Rod York was a defensive lineman at UH.
He’s now the engineer of a offense that scores 53 points per game. That’s what being an observant, logical and intuitive student of the game can do.
For two quarters, his Mililani Trojans were stifled. Sure, they had 15 points on the scoreboard at James Campbell High School. But if not for one of Tielu Mamea’s three interceptions, which led to a Trojans touchdown shortly before halftime, the men of Troy could have trailed 14-7 at the break.
With Campbell rolling on both sides of the ball — Mililani had just 101 yards of total offense by halftime — homecoming felt quite sweet for the Sabers. But Mamea read their sophomore quarterback (Ezra Savea) so well for much of the night, thanks in large part to a pass rush led by Kaimana Padello (four sacks).
But the offense, oh boy. Mililani’s attack came to life after the break. The way Oregon trailed Michigan State a couple of weeks ago 27-18 and came roaring back, the Trojans did their own version of an offensive tsunami.
Down 28-22, Vavae Malepeai scored to give his Trojans the lead. Then came another backbreaker. After chipping away with quick passes to his wideouts and gives to Malepeai (29 carries, 145 yards, two TDs) — and with key deep threat Kalakaua Timoteo out of the game (shoulder), McKenzie Milton finally found open space.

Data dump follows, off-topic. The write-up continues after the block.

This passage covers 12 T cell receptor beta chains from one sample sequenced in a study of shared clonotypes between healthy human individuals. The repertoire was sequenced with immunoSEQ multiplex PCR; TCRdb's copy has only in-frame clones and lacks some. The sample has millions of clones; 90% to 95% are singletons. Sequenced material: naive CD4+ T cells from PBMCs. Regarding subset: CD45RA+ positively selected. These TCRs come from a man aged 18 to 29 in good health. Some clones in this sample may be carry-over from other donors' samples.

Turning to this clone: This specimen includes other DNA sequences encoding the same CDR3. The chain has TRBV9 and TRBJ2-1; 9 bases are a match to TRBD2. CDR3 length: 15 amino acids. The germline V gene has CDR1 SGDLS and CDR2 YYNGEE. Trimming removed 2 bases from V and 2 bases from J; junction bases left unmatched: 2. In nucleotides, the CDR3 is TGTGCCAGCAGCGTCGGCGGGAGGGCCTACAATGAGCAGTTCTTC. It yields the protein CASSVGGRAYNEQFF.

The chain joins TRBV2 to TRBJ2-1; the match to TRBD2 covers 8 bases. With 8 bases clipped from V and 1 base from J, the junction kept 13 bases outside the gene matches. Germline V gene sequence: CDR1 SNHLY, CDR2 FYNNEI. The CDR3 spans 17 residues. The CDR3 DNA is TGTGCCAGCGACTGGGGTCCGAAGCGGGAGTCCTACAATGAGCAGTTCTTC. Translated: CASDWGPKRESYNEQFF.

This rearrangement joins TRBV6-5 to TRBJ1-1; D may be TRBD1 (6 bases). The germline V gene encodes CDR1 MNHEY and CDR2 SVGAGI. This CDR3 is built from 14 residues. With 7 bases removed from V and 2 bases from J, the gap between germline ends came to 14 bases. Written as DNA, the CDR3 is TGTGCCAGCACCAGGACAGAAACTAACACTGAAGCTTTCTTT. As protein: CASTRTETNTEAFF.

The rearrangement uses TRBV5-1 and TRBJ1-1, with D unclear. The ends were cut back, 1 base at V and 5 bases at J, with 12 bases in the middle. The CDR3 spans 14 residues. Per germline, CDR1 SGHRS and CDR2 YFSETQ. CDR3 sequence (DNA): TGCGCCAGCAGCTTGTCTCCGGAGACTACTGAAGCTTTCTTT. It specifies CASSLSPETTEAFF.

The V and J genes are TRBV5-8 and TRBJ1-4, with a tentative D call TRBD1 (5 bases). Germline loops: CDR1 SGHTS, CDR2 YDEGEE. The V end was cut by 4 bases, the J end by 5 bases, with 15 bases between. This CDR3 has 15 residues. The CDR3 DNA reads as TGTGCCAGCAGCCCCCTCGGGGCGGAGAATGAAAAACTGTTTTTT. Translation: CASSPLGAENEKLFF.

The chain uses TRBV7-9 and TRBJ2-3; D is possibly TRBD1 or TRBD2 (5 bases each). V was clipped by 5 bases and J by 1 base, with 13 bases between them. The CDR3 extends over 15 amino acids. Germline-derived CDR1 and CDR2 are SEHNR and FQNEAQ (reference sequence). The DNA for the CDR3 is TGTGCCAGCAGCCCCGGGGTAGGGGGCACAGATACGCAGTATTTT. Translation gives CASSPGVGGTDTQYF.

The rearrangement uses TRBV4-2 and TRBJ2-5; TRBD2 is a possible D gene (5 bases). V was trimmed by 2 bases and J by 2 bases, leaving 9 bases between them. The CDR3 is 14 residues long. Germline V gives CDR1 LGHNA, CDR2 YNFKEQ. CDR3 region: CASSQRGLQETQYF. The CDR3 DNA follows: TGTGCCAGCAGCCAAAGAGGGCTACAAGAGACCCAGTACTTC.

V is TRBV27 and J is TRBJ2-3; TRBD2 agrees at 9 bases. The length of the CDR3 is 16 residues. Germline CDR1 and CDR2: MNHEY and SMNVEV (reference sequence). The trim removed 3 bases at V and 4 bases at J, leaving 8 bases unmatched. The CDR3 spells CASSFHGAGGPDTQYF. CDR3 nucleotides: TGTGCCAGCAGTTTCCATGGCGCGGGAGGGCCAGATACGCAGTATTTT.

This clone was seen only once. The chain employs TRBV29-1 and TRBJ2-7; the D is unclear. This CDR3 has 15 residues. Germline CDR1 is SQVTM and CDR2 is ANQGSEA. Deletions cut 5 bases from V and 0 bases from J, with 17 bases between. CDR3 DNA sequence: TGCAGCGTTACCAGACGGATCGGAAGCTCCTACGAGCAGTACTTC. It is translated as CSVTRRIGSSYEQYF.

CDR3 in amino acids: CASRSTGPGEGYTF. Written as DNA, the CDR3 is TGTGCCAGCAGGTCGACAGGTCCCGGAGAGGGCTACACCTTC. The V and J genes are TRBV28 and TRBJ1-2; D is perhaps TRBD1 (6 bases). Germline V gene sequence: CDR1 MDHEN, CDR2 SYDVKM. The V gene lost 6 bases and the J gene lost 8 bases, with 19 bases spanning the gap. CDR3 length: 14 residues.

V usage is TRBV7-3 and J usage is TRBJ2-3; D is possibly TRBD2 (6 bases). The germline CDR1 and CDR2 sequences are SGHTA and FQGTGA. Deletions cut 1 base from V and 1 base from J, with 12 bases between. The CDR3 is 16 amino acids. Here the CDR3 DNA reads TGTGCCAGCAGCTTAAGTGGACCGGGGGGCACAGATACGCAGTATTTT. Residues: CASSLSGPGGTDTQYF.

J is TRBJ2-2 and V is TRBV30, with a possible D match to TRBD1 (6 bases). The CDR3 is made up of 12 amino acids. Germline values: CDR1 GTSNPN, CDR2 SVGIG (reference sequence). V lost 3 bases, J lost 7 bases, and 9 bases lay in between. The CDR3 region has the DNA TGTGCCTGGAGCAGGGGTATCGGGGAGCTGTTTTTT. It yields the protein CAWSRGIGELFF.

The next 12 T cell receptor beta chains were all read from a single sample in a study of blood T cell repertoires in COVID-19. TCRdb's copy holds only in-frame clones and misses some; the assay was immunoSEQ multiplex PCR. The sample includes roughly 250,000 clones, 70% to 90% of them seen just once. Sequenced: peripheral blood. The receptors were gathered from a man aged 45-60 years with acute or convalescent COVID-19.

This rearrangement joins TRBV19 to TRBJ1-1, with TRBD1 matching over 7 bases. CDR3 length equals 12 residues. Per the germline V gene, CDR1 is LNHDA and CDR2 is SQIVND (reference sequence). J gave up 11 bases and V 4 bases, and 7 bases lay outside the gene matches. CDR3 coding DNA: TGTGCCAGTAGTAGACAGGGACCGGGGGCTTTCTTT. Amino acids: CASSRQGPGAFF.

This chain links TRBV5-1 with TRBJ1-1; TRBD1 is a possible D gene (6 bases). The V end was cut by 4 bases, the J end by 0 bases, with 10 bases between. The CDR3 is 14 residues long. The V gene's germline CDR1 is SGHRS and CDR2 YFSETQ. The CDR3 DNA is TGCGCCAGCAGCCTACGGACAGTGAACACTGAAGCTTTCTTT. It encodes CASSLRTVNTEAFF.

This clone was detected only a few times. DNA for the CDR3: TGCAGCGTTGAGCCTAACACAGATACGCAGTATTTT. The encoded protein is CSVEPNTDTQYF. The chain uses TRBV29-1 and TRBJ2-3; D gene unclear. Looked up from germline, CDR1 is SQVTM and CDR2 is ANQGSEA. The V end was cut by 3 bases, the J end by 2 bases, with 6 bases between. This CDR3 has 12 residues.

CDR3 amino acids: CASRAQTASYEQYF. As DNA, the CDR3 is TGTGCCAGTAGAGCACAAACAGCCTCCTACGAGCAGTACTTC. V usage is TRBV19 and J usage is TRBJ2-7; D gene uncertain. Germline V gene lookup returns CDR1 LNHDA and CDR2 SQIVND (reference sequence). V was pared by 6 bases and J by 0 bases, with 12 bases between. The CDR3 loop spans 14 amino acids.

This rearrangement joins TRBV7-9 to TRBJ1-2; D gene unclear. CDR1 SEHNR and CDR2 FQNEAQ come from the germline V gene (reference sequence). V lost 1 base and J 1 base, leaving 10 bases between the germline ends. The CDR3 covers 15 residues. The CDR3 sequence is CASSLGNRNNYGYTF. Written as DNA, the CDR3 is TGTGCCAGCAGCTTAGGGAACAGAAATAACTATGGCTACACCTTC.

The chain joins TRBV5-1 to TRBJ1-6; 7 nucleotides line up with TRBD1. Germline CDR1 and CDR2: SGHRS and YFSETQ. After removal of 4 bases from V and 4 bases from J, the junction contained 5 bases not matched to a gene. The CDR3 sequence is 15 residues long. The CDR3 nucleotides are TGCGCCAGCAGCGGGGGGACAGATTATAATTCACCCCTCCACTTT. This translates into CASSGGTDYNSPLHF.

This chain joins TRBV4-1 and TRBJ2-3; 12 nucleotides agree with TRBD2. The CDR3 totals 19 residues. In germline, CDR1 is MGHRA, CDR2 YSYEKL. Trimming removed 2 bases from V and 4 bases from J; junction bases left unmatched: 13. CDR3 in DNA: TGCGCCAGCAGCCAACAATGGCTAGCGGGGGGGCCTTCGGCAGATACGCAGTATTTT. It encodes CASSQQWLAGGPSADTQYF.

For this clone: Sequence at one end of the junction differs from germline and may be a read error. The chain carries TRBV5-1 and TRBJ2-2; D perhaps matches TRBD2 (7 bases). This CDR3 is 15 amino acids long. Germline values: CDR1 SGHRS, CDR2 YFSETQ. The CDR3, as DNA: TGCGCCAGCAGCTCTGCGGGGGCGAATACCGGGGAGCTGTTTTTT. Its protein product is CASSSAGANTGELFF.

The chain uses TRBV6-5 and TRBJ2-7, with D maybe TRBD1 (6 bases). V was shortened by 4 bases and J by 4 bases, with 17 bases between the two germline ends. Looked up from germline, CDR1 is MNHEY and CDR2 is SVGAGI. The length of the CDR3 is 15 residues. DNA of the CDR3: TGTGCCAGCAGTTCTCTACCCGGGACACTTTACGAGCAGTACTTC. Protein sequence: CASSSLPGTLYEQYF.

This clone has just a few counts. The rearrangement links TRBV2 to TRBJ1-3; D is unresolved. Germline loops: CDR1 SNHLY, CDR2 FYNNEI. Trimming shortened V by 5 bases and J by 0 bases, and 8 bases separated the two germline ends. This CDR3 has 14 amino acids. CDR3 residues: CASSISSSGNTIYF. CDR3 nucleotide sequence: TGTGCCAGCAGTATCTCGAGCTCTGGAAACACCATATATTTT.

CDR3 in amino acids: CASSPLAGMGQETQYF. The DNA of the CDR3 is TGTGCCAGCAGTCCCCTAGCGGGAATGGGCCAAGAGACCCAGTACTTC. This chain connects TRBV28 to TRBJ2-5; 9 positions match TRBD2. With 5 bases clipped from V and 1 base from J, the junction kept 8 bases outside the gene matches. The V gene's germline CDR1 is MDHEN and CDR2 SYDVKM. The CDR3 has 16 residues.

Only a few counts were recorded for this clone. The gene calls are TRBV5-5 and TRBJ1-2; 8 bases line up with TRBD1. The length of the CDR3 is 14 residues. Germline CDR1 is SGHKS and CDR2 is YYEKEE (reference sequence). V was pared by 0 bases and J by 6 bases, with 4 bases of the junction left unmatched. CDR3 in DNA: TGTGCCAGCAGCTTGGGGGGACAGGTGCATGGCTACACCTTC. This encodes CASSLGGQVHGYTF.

His keeper to the right, off a fake to Malepeai, completely took the secondary of Campbell off guard. Right up the hash marks 74 yards for a 36-28 lead with 11:33 left in the fourth quarter, and the momentum was all Mililani’s from that point en route to a 57-28 win. It was pivotal, somewhat similar to the play Marcus Mariota made for his Oregon Ducks against Michigan State, except that in that situation, the defense anticipated his run, so he gave the ball up to a teammate who ran for a key TD in the Ducks’ comeback win.
That makes it 10 wins by Mililani in the last 11 meetings, including five in a row.